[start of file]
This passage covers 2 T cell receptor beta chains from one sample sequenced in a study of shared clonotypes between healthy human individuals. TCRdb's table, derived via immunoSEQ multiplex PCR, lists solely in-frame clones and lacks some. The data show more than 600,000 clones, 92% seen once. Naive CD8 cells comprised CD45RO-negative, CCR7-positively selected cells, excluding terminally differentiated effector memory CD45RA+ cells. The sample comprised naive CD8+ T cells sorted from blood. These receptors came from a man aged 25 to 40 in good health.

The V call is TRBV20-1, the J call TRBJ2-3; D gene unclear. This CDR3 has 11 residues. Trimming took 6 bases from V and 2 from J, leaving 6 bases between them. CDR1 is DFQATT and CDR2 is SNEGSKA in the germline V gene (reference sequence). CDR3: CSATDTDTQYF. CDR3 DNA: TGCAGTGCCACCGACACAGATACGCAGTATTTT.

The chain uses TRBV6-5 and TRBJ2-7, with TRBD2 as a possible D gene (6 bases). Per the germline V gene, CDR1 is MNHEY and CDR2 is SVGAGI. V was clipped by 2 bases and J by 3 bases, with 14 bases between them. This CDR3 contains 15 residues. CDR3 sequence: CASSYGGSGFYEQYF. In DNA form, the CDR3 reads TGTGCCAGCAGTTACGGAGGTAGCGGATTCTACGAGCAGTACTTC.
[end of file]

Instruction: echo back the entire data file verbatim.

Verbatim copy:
This passage covers 2 T cell receptor beta chains from one sample sequenced in a study of shared clonotypes between healthy human individuals. TCRdb's table, derived via immunoSEQ multiplex PCR, lists solely in-frame clones and lacks some. The data show more than 600,000 clones, 92% seen once. Naive CD8 cells comprised CD45RO-negative, CCR7-positively selected cells, excluding terminally differentiated effector memory CD45RA+ cells. The sample comprised naive CD8+ T cells sorted from blood. These receptors came from a man aged 25 to 40 in good health.

The V call is TRBV20-1, the J call TRBJ2-3; D gene unclear. This CDR3 has 11 residues. Trimming took 6 bases from V and 2 from J, leaving 6 bases between them. CDR1 is DFQATT and CDR2 is SNEGSKA in the germline V gene (reference sequence). CDR3: CSATDTDTQYF. CDR3 DNA: TGCAGTGCCACCGACACAGATACGCAGTATTTT.

The chain uses TRBV6-5 and TRBJ2-7, with TRBD2 as a possible D gene (6 bases). Per the germline V gene, CDR1 is MNHEY and CDR2 is SVGAGI. V was clipped by 2 bases and J by 3 bases, with 14 bases between them. This CDR3 contains 15 residues. CDR3 sequence: CASSYGGSGFYEQYF. In DNA form, the CDR3 reads TGTGCCAGCAGTTACGGAGGTAGCGGATTCTACGAGCAGTACTTC.